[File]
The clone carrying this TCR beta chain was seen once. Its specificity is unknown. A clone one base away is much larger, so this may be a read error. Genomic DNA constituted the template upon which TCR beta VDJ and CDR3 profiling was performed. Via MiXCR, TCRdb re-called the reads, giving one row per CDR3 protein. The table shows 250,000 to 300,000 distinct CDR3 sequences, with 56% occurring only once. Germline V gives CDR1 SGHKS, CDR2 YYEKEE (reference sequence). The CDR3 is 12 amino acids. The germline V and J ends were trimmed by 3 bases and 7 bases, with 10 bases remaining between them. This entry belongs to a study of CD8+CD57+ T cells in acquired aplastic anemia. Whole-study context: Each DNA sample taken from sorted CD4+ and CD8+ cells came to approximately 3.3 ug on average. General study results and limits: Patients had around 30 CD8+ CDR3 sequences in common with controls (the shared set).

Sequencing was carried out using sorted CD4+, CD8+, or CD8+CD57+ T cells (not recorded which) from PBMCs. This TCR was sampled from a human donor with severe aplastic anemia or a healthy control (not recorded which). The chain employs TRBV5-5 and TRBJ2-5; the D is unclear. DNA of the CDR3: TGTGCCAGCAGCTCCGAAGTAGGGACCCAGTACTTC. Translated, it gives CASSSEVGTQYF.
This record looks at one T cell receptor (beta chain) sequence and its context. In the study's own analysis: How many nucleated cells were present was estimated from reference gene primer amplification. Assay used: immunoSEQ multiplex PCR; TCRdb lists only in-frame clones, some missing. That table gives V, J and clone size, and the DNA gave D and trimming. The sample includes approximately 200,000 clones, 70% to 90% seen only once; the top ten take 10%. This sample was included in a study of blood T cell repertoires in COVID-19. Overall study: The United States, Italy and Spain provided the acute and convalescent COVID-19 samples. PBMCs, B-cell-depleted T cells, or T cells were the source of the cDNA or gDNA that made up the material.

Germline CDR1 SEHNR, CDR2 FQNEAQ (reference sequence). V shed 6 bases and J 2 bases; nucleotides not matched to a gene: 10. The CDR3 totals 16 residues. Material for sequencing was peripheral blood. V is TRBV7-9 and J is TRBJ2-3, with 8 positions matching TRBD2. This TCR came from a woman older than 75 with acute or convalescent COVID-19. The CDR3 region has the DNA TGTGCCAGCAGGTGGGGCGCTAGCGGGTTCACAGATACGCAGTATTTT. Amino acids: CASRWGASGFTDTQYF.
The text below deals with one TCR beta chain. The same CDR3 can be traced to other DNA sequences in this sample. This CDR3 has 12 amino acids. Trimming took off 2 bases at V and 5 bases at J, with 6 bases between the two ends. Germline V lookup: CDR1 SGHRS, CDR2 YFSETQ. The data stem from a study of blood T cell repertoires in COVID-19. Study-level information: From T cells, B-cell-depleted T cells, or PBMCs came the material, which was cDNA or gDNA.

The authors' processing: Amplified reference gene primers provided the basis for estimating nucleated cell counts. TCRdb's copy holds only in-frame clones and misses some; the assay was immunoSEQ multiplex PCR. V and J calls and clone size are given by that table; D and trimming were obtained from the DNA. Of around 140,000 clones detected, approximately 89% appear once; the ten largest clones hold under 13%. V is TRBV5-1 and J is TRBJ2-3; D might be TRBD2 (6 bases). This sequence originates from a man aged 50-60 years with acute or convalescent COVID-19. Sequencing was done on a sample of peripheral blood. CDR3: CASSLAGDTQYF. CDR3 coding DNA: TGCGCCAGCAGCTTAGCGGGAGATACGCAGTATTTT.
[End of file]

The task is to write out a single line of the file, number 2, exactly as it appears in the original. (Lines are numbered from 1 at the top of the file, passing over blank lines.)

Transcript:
Sequencing was carried out using sorted CD4+, CD8+, or CD8+CD57+ T cells (not recorded which) from PBMCs. This TCR was sampled from a human donor with severe aplastic anemia or a healthy control (not recorded which). The chain employs TRBV5-5 and TRBJ2-5; the D is unclear. DNA of the CDR3: TGTGCCAGCAGCTCCGAAGTAGGGACCCAGTACTTC. Translated, it gives CASSSEVGTQYF.